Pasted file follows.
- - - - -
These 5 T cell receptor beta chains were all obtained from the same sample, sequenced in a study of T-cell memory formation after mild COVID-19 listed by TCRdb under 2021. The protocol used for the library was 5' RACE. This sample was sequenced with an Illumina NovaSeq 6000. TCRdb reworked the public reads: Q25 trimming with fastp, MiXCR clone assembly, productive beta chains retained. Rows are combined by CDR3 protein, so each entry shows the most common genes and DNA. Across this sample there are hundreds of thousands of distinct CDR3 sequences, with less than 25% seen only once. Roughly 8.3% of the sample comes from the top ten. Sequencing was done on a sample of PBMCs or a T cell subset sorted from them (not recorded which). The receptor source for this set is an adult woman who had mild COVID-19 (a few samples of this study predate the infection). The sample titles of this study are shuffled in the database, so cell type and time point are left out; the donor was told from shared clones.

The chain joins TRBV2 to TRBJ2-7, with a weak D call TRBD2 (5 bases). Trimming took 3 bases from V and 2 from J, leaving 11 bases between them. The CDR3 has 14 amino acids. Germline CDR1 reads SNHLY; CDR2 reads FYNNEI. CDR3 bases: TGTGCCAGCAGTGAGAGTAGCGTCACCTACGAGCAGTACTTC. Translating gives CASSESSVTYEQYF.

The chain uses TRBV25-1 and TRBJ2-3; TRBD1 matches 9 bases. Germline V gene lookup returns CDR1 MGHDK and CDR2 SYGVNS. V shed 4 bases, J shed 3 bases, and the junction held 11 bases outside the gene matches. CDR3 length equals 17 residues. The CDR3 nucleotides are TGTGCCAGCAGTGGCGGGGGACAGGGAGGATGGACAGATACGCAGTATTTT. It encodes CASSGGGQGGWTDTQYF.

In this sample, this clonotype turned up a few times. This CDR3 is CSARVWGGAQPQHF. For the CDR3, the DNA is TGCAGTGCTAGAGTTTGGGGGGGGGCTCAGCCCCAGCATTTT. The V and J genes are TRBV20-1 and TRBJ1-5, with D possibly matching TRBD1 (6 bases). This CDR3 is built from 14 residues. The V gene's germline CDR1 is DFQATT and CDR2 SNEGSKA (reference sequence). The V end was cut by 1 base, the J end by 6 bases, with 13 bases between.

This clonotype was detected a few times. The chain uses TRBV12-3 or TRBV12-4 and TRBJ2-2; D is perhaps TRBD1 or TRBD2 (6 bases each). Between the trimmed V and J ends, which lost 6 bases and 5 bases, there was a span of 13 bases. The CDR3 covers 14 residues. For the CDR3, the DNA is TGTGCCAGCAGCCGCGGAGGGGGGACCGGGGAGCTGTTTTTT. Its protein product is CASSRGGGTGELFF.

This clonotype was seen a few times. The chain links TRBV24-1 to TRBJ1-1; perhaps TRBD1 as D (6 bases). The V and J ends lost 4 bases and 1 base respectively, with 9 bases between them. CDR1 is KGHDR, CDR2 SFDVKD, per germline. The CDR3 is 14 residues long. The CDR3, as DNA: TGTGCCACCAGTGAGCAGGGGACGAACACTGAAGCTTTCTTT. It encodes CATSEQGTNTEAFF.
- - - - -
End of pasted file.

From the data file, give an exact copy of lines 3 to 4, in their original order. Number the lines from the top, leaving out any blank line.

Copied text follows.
The chain uses TRBV25-1 and TRBJ2-3; TRBD1 matches 9 bases. Germline V gene lookup returns CDR1 MGHDK and CDR2 SYGVNS. V shed 4 bases, J shed 3 bases, and the junction held 11 bases outside the gene matches. CDR3 length equals 17 residues. The CDR3 nucleotides are TGTGCCAGCAGTGGCGGGGGACAGGGAGGATGGACAGATACGCAGTATTTT. It encodes CASSGGGQGGWTDTQYF.

In this sample, this clonotype turned up a few times. This CDR3 is CSARVWGGAQPQHF. For the CDR3, the DNA is TGCAGTGCTAGAGTTTGGGGGGGGGCTCAGCCCCAGCATTTT. The V and J genes are TRBV20-1 and TRBJ1-5, with D possibly matching TRBD1 (6 bases). This CDR3 is built from 14 residues. The V gene's germline CDR1 is DFQATT and CDR2 SNEGSKA (reference sequence). The V end was cut by 1 base, the J end by 6 bases, with 13 bases between.